Naaman, S.C., Radwan, K., Fergusson, D., & Johnson, S. (2009). Status of psychological trials in breast cancer patients: A report of three meta-analyses. Psychiatry, 72, 50–69.doi: 10.1521/psyc.2009.72.1.50
To determine the overall efficacy of psychological interventions, in patients with breast cancer, in regard to the outcome variables of anxiety, depression, and quality of life; to examine the moderating effects of disease stage, treatment type, duration, and orientation on overall treatment efficacy
Depression: Authors reported a clinically moderate-to-strong effect (–1.01, 95% CI –1.48 to –0.54, N = 1,324) and robust finding (95% Cl –0.69 to –0.24) in studies treating patients with high psychological morbidity and methodologically more reliable studies. Short-term interventions compared to long-term interventions (–0.56 versus –0.40) showed a stronger clinical benefit for metastatic patients. Group interventions appeared to be moderately to strongly effective in treating depression in advanced disease (–0.56), compared to early-stage disease (–0.15). Cognitive behavioral interventions (–0.56) may be more effective than supportive expressive therapies (–0.36) for patients with advanced disease.
Anxiety: Most trials were conducted on a prophylactic basis rather than involving highly anxious patients. Findings suggested that a moderate-to-strong clinical impact may be observed in patients with breast cancer who are experiencing clinically significant anxiety. Short-term interventions were associated with clinically moderate effects; longer-term interventions also showed a clinically moderate effect (–0.40) in favor of treatment for patients with metastatic disease but not for those with early-stage breast cancer. Group interventions demonstrated a clinically moderate impact in favor of treatment (–0.40). Patients with more-advanced disease made clinically moderate gains (–0.36) with cognitive behavioral interventions, comparable to the gains made with expressive-supportive therapy (–0.40). Relaxation and guided imagery studies were of lower methodological grade; pure educational interventions failed to show any clinical benefit.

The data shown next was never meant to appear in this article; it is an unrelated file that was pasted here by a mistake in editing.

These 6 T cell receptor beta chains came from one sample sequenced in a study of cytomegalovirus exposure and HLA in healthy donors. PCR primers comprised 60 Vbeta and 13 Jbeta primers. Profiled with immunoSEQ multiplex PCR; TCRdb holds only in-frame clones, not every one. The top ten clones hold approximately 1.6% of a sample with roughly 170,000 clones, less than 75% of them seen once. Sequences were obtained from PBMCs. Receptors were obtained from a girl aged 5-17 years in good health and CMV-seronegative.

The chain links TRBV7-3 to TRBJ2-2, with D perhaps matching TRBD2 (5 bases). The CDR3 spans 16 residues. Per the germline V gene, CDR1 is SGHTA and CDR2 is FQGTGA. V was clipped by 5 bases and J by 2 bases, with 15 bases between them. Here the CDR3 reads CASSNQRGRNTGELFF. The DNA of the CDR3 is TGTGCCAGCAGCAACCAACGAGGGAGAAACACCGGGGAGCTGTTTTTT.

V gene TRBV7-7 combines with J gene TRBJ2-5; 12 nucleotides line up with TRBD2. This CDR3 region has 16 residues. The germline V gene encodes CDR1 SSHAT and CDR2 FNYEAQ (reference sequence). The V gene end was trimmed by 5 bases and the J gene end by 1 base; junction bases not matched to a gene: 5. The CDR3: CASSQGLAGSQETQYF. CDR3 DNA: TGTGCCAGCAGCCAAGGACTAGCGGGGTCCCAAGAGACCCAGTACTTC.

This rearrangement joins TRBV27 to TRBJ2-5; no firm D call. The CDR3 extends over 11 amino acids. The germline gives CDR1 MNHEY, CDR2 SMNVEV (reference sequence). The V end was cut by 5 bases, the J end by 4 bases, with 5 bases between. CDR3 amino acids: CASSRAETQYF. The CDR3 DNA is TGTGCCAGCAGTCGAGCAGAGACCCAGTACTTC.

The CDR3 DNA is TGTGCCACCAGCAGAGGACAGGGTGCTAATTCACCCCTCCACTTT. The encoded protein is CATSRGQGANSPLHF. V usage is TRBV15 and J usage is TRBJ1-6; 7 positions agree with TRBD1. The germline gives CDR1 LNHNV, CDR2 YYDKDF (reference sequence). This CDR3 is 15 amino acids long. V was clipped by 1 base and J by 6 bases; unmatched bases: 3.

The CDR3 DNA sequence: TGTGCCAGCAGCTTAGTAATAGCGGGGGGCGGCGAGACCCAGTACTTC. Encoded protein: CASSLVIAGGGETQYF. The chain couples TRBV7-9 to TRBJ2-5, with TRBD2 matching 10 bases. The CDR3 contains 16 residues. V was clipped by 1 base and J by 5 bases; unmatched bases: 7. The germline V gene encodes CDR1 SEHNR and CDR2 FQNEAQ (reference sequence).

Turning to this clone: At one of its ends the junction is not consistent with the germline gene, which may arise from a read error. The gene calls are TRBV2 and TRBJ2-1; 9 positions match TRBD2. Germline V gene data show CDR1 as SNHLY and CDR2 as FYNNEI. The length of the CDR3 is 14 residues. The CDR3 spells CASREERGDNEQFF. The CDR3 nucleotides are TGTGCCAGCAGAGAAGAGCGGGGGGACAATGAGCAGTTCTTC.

The process of attempting to pool trials and explore effects is complicated and often misleading. Key findings follow.
Most trials in this analysis relied solely on self-reported measures of anxiety and depression. Literature in the field of cancer indicates that patients with cancer may under-report these symptoms; therefore, self-reported measures may be unreliable and collateral data are needed. In addition, further investigation of the timing of psychological intervention, to determine when the intervention is best delivered, is needed.